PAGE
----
Work is hard. No one likes me. That’s on you God! Not on the fact that I’m a total jerk.
My boyfriend left me! And I feel terrible. God why do I have such emotional pain? It certainly has nothing to do with the fact that I was living together with him and sleeping together with him – long before we were married!
The reality is that the results of sin are not God’s fault.
The results of sin are on us.
Just like the results of sin – the loss at Ai – was on Israel.
II. Achan’s Story
And Joshua should have known that.
God wouldn’t have broken his promise. If they lost at Ai, the only option was that Israel had sinned! It’s why God tells Joshua to “Stand up!” He needs to quit moping and start acting.
And God has a plan. He tells Joshua to bring all of Israel out together -- a mass meeting. Then, Joshua would cast lots. He’d assign a number to each tribe and then roll a pair of dice. The number that was rolled would represent the tribe that was at fault – and so on it would go down from tribe to clan to family to man.
His heart skipped a beat.
No, no, no. They know someone took the sacred things? I was careful. I made sure no one was looking. I…I… I’m sure this won’t work. There’s millions of Israelites. That game of chance will not reveal me. Better to stay hidden.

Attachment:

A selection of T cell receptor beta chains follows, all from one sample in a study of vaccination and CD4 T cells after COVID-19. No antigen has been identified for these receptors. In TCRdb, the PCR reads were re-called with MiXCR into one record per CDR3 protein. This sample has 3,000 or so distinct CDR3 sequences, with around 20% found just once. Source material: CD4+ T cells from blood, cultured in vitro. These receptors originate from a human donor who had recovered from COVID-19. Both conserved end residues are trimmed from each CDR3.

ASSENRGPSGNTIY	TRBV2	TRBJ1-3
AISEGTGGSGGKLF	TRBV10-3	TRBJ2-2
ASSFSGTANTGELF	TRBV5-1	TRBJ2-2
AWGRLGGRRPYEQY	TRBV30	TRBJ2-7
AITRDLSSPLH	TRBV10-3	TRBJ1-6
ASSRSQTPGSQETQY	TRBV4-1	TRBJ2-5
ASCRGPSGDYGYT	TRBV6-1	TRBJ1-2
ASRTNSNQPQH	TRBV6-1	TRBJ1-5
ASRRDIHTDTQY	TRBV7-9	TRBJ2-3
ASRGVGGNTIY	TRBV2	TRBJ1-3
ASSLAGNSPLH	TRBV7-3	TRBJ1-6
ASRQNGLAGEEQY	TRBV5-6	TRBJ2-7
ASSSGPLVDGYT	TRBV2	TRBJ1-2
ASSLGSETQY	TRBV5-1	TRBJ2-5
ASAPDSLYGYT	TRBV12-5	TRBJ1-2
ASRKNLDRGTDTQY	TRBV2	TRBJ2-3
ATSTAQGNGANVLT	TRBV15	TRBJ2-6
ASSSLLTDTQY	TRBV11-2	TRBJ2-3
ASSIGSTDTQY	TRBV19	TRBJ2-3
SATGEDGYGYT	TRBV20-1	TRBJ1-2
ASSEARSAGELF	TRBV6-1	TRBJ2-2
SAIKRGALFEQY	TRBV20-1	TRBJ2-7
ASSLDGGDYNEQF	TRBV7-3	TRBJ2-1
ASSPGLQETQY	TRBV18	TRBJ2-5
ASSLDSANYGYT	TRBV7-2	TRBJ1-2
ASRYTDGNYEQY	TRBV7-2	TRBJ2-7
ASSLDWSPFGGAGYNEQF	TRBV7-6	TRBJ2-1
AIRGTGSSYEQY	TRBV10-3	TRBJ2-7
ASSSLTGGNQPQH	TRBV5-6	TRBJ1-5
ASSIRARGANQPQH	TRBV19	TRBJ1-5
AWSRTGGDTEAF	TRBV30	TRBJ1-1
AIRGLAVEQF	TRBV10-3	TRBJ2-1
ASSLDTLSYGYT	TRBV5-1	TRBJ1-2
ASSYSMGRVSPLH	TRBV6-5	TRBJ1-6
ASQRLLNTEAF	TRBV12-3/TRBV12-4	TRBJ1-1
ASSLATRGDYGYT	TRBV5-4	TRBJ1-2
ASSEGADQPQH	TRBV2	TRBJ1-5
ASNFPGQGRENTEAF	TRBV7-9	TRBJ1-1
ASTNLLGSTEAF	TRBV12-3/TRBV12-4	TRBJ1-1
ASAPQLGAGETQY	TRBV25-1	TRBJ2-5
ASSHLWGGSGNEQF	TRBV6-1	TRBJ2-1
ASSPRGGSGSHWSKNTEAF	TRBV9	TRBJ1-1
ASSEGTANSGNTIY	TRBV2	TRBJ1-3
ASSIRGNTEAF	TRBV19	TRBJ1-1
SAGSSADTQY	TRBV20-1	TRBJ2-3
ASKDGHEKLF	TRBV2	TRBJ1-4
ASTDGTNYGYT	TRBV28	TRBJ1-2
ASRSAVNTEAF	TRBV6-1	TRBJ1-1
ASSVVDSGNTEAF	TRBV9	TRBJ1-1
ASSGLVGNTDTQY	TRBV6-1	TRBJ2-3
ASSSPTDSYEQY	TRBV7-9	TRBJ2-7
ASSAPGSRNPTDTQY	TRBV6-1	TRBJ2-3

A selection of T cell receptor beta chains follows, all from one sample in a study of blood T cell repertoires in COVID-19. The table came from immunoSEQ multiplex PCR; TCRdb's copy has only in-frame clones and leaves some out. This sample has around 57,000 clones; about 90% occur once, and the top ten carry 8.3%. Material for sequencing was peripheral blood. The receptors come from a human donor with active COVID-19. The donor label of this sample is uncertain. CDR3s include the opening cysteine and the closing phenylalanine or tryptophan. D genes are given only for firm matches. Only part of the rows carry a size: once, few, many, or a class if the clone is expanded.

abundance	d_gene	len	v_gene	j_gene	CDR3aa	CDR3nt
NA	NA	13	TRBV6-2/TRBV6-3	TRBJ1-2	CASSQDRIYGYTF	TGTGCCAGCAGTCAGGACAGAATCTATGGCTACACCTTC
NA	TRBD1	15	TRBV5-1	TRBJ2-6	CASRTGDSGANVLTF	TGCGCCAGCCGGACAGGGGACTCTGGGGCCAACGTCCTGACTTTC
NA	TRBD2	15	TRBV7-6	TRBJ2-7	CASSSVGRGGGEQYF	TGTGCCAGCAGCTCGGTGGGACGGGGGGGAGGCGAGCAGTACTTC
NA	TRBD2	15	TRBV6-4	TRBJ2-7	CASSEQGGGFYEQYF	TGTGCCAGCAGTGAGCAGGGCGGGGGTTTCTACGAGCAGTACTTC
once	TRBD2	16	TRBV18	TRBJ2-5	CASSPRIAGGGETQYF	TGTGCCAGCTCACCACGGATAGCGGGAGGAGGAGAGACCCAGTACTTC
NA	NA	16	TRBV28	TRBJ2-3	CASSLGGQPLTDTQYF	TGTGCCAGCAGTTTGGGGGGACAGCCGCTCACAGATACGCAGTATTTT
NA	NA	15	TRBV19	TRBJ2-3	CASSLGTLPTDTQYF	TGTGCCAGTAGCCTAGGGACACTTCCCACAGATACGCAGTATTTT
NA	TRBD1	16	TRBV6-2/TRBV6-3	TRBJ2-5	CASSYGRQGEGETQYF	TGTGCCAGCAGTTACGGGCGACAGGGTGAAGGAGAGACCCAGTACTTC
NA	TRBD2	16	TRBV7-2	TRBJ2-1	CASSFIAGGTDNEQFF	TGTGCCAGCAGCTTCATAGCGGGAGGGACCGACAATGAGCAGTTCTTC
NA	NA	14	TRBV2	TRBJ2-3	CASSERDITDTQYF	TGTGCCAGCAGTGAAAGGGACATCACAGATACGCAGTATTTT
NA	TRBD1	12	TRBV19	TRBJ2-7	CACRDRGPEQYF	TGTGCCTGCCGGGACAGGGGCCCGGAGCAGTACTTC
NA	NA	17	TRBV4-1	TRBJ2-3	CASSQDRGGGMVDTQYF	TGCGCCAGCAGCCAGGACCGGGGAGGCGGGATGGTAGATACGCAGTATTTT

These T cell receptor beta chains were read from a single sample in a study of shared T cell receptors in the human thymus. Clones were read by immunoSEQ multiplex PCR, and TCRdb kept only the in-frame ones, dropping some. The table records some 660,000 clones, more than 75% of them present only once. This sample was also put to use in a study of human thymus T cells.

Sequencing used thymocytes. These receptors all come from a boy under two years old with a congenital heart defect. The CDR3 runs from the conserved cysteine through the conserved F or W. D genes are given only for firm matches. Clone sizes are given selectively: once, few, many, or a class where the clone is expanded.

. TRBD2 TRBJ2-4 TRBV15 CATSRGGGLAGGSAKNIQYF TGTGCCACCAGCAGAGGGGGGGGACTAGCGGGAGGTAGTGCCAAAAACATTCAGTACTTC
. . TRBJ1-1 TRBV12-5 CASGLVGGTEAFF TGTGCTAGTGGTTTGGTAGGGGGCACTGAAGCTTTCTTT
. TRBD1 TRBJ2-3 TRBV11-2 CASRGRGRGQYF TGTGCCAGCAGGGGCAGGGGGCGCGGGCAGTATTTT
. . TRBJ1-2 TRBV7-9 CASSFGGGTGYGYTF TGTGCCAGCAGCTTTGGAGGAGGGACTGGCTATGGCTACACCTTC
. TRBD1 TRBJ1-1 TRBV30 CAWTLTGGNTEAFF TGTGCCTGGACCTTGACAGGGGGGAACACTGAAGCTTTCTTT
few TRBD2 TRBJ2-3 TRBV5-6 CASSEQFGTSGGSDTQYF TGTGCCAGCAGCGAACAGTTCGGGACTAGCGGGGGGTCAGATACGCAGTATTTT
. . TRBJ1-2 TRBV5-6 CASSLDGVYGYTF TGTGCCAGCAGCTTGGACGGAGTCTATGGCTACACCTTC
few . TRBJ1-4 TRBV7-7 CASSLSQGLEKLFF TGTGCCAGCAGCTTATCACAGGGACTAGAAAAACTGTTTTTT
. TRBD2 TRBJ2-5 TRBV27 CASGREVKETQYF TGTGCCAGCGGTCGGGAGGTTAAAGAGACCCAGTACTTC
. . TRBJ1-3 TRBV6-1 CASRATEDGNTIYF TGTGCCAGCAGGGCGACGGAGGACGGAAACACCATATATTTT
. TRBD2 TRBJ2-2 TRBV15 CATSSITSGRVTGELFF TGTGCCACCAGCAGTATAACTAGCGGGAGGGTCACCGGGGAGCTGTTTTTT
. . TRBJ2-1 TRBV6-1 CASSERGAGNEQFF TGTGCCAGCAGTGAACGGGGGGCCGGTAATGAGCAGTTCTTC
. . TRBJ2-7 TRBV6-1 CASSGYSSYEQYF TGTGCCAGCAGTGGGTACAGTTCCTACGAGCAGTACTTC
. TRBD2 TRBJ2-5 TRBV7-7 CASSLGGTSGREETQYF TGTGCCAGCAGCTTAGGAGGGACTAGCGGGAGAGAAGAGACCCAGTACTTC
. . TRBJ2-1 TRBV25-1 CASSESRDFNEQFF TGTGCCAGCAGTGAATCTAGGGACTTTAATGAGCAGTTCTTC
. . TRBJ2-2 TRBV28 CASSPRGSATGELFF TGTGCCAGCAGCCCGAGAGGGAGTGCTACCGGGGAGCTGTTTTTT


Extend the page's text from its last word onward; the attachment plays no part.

And the first lot was cast.
Ok…That’s coincidence. There’s a 1 in 12 chance. It’s unlucky, but Judah is the biggest of the tribes. There’s still hundreds of thousands of others. I’ll be fine. Just stay calm. Stop sweating. Breathe deeply.
What!? Don’t panic. Another lucky guess. That’s all. There’s still hundreds of other people. There’s still hundreds of other chances. No one knows what you did. No one…
Except maybe God. O I hope he takes my brothers. Maybe I could frame him. Or my cousin? He’s been in trouble before. Please don’t let that lot fall to me. Please don’t let that lot fall to me. Please don’t let them find out it’s me!
And Achan fell to the ground.
God had been behind that investigation.
God had revealed the culprit.
And Joshua approaches, “Son, give glory to God and tell me what you’ve done.”
And Achan stops hiding.
He stops pretending.
He’s been caught.
I have sinned.
TRUTH #2 -- You can’t hide sin from God.
To be fair – you can hide sin from your pastor.
You can hide it from the elders.
You can hide it from the other people at church.
But not God.
You can hide it from your family.
You can hide it from your parents.
You can hide it from your spouse.
But not from God.
In fact, Scripture says this, “Nothing in all creation is hidden from God’s sight. Everything is uncovered and laid bare before the eyes of him to whom we must give account.” (Hebrews 4:13)